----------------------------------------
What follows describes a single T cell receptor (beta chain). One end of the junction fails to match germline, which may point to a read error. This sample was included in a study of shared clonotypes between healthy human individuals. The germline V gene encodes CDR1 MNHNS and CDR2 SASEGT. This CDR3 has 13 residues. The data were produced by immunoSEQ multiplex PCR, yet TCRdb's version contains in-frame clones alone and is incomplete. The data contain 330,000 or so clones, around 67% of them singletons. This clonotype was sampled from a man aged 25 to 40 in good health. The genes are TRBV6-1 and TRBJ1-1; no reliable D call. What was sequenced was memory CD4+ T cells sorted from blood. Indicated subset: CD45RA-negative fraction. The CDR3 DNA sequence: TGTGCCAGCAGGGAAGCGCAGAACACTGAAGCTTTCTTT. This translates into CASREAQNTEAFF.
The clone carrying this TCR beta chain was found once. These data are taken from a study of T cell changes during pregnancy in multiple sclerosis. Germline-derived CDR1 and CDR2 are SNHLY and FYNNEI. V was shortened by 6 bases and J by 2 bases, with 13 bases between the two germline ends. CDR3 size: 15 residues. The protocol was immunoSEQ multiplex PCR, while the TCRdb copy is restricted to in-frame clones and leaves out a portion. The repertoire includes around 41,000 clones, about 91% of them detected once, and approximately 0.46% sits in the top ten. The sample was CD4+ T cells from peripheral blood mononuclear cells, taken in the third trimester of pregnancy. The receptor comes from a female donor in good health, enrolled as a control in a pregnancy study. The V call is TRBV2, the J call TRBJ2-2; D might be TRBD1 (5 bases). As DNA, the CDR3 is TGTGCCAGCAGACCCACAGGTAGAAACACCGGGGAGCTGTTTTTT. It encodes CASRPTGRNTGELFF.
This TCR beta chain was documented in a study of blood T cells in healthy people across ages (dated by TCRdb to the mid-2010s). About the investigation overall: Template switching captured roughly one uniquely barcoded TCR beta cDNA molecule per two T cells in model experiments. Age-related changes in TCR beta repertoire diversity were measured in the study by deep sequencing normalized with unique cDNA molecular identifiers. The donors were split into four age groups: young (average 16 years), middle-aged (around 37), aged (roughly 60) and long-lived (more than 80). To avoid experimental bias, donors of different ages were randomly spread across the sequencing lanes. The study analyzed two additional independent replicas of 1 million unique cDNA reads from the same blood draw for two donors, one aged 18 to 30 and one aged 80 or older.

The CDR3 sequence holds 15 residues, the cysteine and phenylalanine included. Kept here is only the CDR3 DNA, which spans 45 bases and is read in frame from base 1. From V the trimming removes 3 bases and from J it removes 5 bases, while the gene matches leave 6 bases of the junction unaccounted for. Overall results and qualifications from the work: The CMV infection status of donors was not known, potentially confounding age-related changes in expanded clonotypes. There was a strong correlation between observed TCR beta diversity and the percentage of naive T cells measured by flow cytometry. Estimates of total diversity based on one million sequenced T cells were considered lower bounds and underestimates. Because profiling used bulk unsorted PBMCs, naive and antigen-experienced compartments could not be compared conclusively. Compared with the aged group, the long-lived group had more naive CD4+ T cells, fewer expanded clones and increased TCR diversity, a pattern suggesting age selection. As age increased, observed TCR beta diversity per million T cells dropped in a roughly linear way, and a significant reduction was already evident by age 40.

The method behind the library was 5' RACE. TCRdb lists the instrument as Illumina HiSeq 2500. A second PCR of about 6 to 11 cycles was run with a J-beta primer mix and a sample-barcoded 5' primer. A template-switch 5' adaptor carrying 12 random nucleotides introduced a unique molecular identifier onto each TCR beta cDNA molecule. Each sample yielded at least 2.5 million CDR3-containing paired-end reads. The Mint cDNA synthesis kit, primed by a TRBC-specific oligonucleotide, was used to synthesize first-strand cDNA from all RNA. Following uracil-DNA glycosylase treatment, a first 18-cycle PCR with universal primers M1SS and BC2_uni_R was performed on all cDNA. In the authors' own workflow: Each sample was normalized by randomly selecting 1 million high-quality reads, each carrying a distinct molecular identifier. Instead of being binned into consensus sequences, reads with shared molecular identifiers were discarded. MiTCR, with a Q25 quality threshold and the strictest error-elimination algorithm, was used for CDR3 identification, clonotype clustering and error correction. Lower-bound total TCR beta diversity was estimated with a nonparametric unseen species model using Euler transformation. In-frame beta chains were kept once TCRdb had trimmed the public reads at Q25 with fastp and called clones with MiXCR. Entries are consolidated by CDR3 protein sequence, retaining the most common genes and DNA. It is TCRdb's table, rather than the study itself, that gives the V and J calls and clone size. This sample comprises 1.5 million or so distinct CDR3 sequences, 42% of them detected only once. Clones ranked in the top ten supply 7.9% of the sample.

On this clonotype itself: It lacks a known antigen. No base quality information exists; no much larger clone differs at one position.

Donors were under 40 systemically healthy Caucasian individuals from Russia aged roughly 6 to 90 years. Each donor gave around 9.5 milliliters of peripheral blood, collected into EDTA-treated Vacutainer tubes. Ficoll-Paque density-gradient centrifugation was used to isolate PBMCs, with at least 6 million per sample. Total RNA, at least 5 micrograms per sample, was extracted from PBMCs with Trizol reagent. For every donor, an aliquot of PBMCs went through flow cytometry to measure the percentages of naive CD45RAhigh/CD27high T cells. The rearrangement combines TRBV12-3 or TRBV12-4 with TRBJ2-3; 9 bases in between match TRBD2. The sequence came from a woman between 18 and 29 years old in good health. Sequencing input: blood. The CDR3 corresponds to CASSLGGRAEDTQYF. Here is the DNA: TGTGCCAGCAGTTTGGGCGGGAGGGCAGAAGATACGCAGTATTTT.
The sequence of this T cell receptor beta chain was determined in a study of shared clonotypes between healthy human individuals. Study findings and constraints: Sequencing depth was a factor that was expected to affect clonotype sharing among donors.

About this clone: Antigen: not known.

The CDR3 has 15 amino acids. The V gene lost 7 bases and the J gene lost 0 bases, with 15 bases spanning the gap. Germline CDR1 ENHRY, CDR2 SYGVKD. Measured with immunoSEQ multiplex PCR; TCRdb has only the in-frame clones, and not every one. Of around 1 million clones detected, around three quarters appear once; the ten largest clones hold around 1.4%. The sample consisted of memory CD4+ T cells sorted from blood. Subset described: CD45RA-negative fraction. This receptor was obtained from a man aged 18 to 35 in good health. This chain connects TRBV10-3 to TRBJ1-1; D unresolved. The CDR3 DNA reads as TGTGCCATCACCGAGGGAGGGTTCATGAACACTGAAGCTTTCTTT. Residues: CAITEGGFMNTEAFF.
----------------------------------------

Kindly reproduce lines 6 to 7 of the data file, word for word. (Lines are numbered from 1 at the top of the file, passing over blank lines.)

On this clonotype itself: It lacks a known antigen. No base quality information exists; no much larger clone differs at one position.

Donors were under 40 systemically healthy Caucasian individuals from Russia aged roughly 6 to 90 years. Each donor gave around 9.5 milliliters of peripheral blood, collected into EDTA-treated Vacutainer tubes. Ficoll-Paque density-gradient centrifugation was used to isolate PBMCs, with at least 6 million per sample. Total RNA, at least 5 micrograms per sample, was extracted from PBMCs with Trizol reagent. For every donor, an aliquot of PBMCs went through flow cytometry to measure the percentages of naive CD45RAhigh/CD27high T cells. The rearrangement combines TRBV12-3 or TRBV12-4 with TRBJ2-3; 9 bases in between match TRBD2. The sequence came from a woman between 18 and 29 years old in good health. Sequencing input: blood. The CDR3 corresponds to CASSLGGRAEDTQYF. Here is the DNA: TGTGCCAGCAGTTTGGGCGGGAGGGCAGAAGATACGCAGTATTTT.